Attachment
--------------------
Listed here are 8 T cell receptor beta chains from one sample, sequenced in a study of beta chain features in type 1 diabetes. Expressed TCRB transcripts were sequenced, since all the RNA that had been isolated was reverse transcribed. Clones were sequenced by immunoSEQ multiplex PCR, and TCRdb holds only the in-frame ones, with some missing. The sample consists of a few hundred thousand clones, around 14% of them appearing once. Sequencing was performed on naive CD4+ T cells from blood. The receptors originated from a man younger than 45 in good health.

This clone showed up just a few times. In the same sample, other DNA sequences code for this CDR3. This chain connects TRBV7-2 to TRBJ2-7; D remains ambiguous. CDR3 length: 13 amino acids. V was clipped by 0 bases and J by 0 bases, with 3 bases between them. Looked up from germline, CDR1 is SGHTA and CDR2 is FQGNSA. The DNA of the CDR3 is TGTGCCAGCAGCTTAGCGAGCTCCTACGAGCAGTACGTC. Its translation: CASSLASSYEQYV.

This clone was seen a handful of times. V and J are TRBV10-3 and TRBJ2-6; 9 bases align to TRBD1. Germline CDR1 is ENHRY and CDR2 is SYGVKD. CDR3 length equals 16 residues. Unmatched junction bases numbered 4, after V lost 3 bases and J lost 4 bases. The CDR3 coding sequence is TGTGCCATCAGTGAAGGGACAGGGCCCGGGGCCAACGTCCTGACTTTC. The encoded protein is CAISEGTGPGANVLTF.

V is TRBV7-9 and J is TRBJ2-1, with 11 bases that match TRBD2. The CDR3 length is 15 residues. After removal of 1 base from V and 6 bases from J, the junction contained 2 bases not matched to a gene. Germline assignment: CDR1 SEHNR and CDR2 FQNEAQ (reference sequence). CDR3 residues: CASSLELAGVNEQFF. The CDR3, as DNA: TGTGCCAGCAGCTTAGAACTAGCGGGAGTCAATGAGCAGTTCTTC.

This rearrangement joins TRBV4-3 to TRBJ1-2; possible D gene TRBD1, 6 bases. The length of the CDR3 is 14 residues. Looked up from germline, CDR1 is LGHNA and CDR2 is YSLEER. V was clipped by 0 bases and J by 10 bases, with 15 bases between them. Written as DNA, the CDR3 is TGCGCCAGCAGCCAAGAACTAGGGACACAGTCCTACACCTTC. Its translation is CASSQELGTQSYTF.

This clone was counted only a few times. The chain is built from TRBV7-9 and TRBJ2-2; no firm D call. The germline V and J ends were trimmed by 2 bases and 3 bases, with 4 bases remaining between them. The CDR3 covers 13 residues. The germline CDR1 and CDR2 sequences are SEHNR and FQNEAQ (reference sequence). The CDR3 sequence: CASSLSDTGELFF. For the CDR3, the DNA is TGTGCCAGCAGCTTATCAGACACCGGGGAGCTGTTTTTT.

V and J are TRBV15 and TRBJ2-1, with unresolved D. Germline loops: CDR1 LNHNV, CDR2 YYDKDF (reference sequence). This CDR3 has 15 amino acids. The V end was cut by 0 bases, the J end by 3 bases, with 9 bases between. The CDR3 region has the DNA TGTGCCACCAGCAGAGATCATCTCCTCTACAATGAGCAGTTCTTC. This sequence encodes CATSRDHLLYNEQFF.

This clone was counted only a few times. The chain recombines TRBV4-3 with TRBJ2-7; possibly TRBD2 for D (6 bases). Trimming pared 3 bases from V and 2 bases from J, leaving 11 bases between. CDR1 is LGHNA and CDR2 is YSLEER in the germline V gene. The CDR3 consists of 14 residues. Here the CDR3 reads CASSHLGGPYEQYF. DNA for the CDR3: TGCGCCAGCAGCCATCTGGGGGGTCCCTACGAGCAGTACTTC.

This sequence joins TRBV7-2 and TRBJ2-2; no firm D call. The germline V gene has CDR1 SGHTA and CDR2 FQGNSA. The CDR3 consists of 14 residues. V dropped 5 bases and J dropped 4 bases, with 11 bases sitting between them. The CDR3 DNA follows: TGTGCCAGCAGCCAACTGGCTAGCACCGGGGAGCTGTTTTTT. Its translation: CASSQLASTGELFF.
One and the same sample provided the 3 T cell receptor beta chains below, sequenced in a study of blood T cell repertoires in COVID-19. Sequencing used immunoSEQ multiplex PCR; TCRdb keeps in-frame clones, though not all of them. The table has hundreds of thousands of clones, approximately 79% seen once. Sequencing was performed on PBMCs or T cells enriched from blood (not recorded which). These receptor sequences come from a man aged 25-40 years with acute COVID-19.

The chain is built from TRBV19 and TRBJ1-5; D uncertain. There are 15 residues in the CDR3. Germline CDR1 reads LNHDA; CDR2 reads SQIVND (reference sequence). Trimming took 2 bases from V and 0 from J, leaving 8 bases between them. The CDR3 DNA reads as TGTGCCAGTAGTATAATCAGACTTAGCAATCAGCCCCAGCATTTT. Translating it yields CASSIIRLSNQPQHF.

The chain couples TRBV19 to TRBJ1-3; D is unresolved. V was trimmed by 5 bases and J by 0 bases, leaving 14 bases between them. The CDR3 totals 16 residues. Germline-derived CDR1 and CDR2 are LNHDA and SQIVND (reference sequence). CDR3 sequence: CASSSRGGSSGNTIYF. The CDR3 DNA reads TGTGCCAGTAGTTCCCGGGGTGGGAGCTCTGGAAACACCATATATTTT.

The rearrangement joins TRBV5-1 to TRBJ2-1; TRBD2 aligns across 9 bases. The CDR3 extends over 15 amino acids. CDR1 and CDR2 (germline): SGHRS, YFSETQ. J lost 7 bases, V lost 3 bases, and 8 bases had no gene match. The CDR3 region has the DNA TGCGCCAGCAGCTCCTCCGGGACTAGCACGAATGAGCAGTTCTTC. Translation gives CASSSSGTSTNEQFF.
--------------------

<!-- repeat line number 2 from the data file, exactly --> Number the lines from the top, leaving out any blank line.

This clone showed up just a few times. In the same sample, other DNA sequences code for this CDR3. This chain connects TRBV7-2 to TRBJ2-7; D remains ambiguous. CDR3 length: 13 amino acids. V was clipped by 0 bases and J by 0 bases, with 3 bases between them. Looked up from germline, CDR1 is SGHTA and CDR2 is FQGNSA. The DNA of the CDR3 is TGTGCCAGCAGCTTAGCGAGCTCCTACGAGCAGTACGTC. Its translation: CASSLASSYEQYV.